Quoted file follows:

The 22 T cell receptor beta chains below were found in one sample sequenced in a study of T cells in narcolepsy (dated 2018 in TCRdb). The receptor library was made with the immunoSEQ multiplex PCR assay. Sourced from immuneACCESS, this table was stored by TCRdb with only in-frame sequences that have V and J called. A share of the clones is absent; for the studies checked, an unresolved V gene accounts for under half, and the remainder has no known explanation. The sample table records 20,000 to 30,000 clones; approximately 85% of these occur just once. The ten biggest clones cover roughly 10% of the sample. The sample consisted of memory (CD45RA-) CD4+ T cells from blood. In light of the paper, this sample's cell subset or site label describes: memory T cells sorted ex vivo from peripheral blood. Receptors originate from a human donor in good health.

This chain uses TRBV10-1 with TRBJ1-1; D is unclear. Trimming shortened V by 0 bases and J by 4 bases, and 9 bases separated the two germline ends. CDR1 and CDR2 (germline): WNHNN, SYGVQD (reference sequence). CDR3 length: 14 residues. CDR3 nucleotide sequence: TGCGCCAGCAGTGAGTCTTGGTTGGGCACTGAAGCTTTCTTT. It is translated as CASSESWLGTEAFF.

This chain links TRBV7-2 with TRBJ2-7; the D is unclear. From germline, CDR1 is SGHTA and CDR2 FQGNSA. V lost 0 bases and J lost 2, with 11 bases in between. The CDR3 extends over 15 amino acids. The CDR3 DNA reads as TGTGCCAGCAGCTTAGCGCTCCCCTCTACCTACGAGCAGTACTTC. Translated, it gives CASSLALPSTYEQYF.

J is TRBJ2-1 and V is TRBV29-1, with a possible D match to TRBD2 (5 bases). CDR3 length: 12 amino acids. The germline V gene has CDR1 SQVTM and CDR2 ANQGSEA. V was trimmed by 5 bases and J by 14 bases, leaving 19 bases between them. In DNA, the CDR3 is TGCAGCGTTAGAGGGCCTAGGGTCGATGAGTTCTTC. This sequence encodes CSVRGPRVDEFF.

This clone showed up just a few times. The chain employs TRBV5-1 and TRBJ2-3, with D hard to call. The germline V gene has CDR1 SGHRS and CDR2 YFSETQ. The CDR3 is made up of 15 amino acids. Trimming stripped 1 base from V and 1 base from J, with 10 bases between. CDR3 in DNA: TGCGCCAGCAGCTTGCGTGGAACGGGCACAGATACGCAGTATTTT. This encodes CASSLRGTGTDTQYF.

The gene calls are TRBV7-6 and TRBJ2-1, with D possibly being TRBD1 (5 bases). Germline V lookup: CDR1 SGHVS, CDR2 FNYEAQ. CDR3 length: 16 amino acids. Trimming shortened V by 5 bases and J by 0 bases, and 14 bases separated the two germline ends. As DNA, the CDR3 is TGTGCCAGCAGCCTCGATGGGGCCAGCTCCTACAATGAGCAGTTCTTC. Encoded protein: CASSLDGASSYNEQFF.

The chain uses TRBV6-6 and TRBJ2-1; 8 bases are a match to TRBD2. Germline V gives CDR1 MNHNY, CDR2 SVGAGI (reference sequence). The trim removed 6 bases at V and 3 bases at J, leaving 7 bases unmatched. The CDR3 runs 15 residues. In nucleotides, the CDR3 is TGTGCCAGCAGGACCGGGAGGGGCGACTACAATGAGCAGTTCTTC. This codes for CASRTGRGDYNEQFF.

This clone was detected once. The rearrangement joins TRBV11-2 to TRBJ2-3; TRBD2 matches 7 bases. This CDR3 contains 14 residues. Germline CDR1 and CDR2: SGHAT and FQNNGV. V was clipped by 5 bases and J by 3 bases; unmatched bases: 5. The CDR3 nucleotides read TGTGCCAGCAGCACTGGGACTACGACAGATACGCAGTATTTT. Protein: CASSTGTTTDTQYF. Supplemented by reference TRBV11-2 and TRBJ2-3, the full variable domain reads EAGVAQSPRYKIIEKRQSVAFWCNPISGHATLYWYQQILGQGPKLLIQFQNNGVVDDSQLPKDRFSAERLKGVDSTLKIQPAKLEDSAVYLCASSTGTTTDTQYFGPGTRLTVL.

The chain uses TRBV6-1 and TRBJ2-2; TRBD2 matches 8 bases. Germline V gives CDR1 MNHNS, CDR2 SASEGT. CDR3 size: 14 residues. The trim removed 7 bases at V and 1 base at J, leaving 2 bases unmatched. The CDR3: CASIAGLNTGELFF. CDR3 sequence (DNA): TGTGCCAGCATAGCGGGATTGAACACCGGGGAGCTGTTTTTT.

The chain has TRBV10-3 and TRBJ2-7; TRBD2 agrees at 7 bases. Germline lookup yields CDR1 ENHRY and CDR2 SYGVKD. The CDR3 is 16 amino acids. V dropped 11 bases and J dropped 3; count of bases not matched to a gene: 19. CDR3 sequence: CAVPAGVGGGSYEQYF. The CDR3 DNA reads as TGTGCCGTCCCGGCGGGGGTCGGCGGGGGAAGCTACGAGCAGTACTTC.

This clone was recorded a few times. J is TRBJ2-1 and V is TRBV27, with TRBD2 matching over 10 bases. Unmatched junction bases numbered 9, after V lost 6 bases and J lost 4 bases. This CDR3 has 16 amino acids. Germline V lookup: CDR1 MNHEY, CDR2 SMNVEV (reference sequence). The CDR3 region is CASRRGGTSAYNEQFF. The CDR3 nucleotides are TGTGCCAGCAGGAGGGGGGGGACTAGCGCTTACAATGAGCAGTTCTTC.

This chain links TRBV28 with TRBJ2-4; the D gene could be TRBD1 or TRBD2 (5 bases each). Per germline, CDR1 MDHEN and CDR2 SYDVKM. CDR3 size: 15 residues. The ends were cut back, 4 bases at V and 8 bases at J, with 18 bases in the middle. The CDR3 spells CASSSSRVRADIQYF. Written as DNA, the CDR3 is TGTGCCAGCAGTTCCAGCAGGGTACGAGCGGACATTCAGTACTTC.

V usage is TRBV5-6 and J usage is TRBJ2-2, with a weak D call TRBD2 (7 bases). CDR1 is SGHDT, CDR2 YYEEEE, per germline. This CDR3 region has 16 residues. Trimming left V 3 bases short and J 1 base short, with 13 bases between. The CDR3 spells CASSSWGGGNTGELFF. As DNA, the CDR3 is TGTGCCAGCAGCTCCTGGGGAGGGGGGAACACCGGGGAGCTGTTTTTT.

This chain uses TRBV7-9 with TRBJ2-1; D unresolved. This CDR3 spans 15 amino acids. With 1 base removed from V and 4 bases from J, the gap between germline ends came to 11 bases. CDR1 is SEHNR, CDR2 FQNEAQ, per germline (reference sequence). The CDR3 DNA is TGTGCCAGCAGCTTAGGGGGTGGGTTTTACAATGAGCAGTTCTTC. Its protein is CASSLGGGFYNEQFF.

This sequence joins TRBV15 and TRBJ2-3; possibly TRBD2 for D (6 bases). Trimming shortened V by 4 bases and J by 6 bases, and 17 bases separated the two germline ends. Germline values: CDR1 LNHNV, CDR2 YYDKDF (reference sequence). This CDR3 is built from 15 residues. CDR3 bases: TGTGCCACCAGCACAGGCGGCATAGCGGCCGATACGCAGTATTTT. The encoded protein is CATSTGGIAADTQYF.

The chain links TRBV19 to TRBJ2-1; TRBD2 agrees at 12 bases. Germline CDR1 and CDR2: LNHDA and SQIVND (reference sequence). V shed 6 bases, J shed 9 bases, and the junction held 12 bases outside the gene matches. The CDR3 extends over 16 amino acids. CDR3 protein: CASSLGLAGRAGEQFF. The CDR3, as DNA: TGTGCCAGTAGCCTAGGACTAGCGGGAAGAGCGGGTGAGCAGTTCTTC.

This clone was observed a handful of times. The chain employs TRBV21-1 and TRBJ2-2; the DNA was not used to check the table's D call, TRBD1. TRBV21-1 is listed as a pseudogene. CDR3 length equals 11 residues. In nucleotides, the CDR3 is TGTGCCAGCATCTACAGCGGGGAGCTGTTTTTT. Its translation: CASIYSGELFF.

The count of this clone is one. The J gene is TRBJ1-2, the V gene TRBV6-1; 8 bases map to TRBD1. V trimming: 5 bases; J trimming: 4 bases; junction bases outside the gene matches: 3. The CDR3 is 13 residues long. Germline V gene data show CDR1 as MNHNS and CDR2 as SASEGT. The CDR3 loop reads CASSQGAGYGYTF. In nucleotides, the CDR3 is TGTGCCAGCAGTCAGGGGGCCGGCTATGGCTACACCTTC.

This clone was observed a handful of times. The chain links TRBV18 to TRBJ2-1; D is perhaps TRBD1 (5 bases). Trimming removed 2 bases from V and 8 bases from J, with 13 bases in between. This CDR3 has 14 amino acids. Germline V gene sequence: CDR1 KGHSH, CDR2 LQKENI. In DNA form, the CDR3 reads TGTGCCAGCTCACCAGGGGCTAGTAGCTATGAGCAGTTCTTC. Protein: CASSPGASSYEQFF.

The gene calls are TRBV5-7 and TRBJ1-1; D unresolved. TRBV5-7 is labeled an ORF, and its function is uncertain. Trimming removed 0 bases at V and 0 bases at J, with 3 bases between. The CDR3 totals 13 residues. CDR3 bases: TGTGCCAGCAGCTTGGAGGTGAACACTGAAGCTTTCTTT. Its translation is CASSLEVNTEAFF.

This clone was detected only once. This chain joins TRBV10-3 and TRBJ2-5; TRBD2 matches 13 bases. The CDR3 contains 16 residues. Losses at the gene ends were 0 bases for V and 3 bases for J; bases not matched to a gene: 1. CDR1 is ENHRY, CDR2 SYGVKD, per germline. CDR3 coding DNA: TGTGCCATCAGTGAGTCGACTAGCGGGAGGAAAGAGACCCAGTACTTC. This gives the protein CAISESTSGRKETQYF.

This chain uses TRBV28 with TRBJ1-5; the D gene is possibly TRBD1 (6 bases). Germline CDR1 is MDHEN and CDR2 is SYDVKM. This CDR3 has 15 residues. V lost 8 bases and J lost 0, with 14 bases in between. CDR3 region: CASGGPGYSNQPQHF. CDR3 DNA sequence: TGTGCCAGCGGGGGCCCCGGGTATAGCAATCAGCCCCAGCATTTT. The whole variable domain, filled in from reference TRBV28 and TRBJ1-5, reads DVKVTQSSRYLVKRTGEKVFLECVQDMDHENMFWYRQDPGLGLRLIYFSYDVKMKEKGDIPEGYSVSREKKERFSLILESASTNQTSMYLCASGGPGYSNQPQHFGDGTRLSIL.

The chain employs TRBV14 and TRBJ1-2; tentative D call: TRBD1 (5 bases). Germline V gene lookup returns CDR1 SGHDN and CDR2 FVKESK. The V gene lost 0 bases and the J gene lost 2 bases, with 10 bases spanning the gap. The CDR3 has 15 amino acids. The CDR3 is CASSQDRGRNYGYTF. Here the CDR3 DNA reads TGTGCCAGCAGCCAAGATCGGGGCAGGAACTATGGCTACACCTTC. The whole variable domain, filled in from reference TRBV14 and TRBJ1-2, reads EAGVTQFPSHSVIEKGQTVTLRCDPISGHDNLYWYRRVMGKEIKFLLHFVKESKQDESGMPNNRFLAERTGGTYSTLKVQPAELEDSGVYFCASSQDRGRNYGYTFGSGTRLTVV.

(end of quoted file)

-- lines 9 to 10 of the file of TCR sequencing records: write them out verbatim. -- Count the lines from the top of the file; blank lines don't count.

The chain uses TRBV6-1 and TRBJ2-2; TRBD2 matches 8 bases. Germline V gives CDR1 MNHNS, CDR2 SASEGT. CDR3 size: 14 residues. The trim removed 7 bases at V and 1 base at J, leaving 2 bases unmatched. The CDR3: CASIAGLNTGELFF. CDR3 sequence (DNA): TGTGCCAGCATAGCGGGATTGAACACCGGGGAGCTGTTTTTT.

The chain has TRBV10-3 and TRBJ2-7; TRBD2 agrees at 7 bases. Germline lookup yields CDR1 ENHRY and CDR2 SYGVKD. The CDR3 is 16 amino acids. V dropped 11 bases and J dropped 3; count of bases not matched to a gene: 19. CDR3 sequence: CAVPAGVGGGSYEQYF. The CDR3 DNA reads as TGTGCCGTCCCGGCGGGGGTCGGCGGGGGAAGCTACGAGCAGTACTTC.